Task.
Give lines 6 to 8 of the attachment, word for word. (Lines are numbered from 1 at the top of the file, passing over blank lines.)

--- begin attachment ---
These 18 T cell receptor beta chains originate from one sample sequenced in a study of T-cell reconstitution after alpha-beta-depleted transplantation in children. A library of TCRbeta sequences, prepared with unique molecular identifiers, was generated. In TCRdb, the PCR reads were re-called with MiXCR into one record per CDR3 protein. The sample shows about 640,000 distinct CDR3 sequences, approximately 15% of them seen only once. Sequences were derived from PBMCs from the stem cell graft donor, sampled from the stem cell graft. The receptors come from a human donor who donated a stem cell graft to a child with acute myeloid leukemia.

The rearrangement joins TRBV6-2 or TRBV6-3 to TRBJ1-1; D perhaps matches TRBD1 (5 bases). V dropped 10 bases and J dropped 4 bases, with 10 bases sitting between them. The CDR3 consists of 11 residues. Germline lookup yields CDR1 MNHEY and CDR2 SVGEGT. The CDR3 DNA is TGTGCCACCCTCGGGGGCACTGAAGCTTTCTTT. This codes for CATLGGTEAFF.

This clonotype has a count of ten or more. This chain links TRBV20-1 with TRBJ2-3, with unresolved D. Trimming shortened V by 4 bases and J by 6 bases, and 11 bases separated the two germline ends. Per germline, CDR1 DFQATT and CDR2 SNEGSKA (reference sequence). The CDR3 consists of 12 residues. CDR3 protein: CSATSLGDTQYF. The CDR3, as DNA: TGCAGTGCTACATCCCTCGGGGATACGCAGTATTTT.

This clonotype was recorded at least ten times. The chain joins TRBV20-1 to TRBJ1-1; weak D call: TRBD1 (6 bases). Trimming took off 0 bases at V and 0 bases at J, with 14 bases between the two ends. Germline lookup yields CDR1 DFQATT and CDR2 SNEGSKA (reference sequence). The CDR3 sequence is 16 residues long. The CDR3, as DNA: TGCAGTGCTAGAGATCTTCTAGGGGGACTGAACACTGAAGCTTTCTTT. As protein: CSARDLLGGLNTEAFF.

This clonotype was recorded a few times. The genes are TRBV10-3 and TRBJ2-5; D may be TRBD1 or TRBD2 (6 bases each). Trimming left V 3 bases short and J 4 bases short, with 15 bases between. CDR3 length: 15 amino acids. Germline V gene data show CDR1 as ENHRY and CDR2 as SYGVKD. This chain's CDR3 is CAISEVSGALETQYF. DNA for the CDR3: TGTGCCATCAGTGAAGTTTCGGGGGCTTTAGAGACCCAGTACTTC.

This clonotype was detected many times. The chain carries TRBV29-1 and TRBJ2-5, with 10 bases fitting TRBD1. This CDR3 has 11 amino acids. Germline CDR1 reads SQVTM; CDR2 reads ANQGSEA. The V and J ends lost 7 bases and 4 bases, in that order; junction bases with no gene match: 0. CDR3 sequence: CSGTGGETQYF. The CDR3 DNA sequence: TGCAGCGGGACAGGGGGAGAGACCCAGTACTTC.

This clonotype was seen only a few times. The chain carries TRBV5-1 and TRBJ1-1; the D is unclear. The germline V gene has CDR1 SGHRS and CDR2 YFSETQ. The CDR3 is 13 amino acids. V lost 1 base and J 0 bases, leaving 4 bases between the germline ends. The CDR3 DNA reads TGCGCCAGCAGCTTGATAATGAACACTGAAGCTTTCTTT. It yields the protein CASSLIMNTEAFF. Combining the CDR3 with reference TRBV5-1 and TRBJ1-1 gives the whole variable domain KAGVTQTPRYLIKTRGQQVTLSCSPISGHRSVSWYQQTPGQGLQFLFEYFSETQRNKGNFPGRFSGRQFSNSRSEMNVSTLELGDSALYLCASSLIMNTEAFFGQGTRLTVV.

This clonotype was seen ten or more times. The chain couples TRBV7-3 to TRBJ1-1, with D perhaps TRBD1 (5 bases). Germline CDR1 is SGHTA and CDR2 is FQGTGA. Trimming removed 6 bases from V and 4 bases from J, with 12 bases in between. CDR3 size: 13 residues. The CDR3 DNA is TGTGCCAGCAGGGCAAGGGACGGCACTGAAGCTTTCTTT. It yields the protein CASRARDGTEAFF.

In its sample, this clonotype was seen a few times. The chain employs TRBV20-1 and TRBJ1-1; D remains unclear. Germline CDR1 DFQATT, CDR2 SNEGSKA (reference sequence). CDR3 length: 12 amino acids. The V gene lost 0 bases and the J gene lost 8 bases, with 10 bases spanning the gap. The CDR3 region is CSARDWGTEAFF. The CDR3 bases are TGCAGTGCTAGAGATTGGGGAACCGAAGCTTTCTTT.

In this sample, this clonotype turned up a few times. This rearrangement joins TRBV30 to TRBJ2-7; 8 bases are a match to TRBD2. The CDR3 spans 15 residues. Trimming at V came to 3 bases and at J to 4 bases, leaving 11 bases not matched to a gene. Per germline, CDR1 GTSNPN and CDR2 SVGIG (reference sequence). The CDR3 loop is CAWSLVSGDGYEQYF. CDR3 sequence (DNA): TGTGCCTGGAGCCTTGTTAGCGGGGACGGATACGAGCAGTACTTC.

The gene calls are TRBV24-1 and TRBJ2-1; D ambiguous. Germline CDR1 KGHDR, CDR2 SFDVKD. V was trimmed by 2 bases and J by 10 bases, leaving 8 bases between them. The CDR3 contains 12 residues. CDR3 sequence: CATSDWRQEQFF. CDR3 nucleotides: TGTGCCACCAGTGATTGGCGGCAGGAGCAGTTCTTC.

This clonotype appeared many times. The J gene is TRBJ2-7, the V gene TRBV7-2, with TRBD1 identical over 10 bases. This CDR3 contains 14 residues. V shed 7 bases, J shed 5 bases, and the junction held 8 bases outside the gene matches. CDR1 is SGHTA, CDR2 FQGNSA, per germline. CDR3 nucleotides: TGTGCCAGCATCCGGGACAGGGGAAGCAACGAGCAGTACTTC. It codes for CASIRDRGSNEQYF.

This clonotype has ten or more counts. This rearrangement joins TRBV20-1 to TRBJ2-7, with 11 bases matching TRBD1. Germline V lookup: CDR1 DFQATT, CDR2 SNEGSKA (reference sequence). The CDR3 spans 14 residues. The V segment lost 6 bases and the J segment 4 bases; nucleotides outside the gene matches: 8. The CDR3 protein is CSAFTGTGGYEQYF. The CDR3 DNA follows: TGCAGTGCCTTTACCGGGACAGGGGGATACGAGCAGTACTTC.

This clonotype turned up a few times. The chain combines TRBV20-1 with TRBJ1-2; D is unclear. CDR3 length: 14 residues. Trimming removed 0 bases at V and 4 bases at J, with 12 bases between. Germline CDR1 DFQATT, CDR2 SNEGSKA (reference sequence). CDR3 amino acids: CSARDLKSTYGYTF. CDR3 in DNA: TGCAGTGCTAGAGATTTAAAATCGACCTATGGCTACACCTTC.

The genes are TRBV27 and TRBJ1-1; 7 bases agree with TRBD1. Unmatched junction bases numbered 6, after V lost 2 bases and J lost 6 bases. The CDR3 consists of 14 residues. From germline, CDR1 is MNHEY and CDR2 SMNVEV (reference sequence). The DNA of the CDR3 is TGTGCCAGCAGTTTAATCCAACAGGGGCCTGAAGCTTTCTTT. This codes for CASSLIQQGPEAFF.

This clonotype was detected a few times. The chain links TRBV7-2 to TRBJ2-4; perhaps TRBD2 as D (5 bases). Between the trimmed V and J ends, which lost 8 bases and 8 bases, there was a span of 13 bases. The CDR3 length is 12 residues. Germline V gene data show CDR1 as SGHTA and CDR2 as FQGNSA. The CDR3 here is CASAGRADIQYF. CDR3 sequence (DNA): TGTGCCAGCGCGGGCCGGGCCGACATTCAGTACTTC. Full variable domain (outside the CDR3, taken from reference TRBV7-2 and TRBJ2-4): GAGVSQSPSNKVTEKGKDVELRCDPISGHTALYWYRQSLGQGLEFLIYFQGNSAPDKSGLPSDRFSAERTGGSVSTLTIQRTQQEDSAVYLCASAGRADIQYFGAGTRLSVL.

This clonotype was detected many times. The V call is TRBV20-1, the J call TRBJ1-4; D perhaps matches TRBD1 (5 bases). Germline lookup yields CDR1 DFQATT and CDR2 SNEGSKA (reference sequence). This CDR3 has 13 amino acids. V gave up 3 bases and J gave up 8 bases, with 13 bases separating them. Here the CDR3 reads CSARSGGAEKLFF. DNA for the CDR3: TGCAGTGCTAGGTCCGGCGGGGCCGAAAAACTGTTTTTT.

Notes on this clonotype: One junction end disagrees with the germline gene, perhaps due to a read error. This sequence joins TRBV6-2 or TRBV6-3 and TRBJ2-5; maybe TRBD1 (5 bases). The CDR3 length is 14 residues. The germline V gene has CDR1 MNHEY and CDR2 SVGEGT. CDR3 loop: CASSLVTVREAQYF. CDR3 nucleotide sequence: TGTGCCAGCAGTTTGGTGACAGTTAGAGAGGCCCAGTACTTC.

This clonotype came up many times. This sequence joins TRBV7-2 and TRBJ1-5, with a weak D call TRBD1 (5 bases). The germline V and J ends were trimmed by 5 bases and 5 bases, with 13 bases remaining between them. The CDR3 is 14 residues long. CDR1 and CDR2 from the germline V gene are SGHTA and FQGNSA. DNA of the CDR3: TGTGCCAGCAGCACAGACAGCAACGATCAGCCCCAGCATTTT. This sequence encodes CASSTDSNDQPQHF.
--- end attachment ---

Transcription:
This clonotype was detected many times. The chain carries TRBV29-1 and TRBJ2-5, with 10 bases fitting TRBD1. This CDR3 has 11 amino acids. Germline CDR1 reads SQVTM; CDR2 reads ANQGSEA. The V and J ends lost 7 bases and 4 bases, in that order; junction bases with no gene match: 0. CDR3 sequence: CSGTGGETQYF. The CDR3 DNA sequence: TGCAGCGGGACAGGGGGAGAGACCCAGTACTTC.

This clonotype was seen only a few times. The chain carries TRBV5-1 and TRBJ1-1; the D is unclear. The germline V gene has CDR1 SGHRS and CDR2 YFSETQ. The CDR3 is 13 amino acids. V lost 1 base and J 0 bases, leaving 4 bases between the germline ends. The CDR3 DNA reads TGCGCCAGCAGCTTGATAATGAACACTGAAGCTTTCTTT. It yields the protein CASSLIMNTEAFF. Combining the CDR3 with reference TRBV5-1 and TRBJ1-1 gives the whole variable domain KAGVTQTPRYLIKTRGQQVTLSCSPISGHRSVSWYQQTPGQGLQFLFEYFSETQRNKGNFPGRFSGRQFSNSRSEMNVSTLELGDSALYLCASSLIMNTEAFFGQGTRLTVV.

This clonotype was seen ten or more times. The chain couples TRBV7-3 to TRBJ1-1, with D perhaps TRBD1 (5 bases). Germline CDR1 is SGHTA and CDR2 is FQGTGA. Trimming removed 6 bases from V and 4 bases from J, with 12 bases in between. CDR3 size: 13 residues. The CDR3 DNA is TGTGCCAGCAGGGCAAGGGACGGCACTGAAGCTTTCTTT. It yields the protein CASRARDGTEAFF.